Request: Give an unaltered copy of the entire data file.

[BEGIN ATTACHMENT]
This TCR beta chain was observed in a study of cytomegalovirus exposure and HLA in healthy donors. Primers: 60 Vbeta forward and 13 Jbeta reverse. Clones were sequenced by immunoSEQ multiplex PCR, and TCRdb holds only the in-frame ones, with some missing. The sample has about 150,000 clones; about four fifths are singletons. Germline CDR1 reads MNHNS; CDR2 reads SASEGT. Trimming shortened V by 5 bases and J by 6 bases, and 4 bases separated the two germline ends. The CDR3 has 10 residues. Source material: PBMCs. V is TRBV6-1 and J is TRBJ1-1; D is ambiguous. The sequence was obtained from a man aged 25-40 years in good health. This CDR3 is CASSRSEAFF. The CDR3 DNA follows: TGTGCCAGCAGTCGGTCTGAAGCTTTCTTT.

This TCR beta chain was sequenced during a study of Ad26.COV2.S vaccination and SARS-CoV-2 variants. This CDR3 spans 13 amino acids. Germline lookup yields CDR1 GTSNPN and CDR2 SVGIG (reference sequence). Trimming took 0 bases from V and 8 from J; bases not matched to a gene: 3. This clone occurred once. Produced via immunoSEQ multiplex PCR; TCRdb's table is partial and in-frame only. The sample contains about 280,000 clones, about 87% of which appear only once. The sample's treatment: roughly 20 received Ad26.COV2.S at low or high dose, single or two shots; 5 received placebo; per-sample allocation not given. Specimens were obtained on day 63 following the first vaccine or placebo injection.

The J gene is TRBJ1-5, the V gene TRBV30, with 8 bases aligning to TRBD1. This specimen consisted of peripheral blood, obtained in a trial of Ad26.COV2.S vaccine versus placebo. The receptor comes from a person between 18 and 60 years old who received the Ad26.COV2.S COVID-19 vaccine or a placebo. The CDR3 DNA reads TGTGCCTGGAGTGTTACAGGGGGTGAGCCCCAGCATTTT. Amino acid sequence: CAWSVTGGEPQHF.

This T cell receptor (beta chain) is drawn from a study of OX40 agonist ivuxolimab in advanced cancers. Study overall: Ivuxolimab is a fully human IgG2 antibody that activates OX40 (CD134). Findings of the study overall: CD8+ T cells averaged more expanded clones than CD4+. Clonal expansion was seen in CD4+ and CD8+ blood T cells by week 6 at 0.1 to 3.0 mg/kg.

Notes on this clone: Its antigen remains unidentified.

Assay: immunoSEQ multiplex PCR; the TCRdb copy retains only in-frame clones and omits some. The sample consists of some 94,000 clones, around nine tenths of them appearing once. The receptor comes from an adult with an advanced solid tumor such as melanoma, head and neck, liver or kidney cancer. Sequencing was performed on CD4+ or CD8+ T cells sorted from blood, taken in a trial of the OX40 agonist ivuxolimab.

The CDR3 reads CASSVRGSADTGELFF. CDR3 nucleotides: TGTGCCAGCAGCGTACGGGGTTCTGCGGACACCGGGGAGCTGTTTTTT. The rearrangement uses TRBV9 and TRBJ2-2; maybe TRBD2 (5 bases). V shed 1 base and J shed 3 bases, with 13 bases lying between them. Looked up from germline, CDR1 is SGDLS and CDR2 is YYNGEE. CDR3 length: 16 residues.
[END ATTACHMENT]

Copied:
This TCR beta chain was observed in a study of cytomegalovirus exposure and HLA in healthy donors. Primers: 60 Vbeta forward and 13 Jbeta reverse. Clones were sequenced by immunoSEQ multiplex PCR, and TCRdb holds only the in-frame ones, with some missing. The sample has about 150,000 clones; about four fifths are singletons. Germline CDR1 reads MNHNS; CDR2 reads SASEGT. Trimming shortened V by 5 bases and J by 6 bases, and 4 bases separated the two germline ends. The CDR3 has 10 residues. Source material: PBMCs. V is TRBV6-1 and J is TRBJ1-1; D is ambiguous. The sequence was obtained from a man aged 25-40 years in good health. This CDR3 is CASSRSEAFF. The CDR3 DNA follows: TGTGCCAGCAGTCGGTCTGAAGCTTTCTTT.

This TCR beta chain was sequenced during a study of Ad26.COV2.S vaccination and SARS-CoV-2 variants. This CDR3 spans 13 amino acids. Germline lookup yields CDR1 GTSNPN and CDR2 SVGIG (reference sequence). Trimming took 0 bases from V and 8 from J; bases not matched to a gene: 3. This clone occurred once. Produced via immunoSEQ multiplex PCR; TCRdb's table is partial and in-frame only. The sample contains about 280,000 clones, about 87% of which appear only once. The sample's treatment: roughly 20 received Ad26.COV2.S at low or high dose, single or two shots; 5 received placebo; per-sample allocation not given. Specimens were obtained on day 63 following the first vaccine or placebo injection.

The J gene is TRBJ1-5, the V gene TRBV30, with 8 bases aligning to TRBD1. This specimen consisted of peripheral blood, obtained in a trial of Ad26.COV2.S vaccine versus placebo. The receptor comes from a person between 18 and 60 years old who received the Ad26.COV2.S COVID-19 vaccine or a placebo. The CDR3 DNA reads TGTGCCTGGAGTGTTACAGGGGGTGAGCCCCAGCATTTT. Amino acid sequence: CAWSVTGGEPQHF.

This T cell receptor (beta chain) is drawn from a study of OX40 agonist ivuxolimab in advanced cancers. Study overall: Ivuxolimab is a fully human IgG2 antibody that activates OX40 (CD134). Findings of the study overall: CD8+ T cells averaged more expanded clones than CD4+. Clonal expansion was seen in CD4+ and CD8+ blood T cells by week 6 at 0.1 to 3.0 mg/kg.

Notes on this clone: Its antigen remains unidentified.

Assay: immunoSEQ multiplex PCR; the TCRdb copy retains only in-frame clones and omits some. The sample consists of some 94,000 clones, around nine tenths of them appearing once. The receptor comes from an adult with an advanced solid tumor such as melanoma, head and neck, liver or kidney cancer. Sequencing was performed on CD4+ or CD8+ T cells sorted from blood, taken in a trial of the OX40 agonist ivuxolimab.

The CDR3 reads CASSVRGSADTGELFF. CDR3 nucleotides: TGTGCCAGCAGCGTACGGGGTTCTGCGGACACCGGGGAGCTGTTTTTT. The rearrangement uses TRBV9 and TRBJ2-2; maybe TRBD2 (5 bases). V shed 1 base and J shed 3 bases, with 13 bases lying between them. Looked up from germline, CDR1 is SGDLS and CDR2 is YYNGEE. CDR3 length: 16 residues.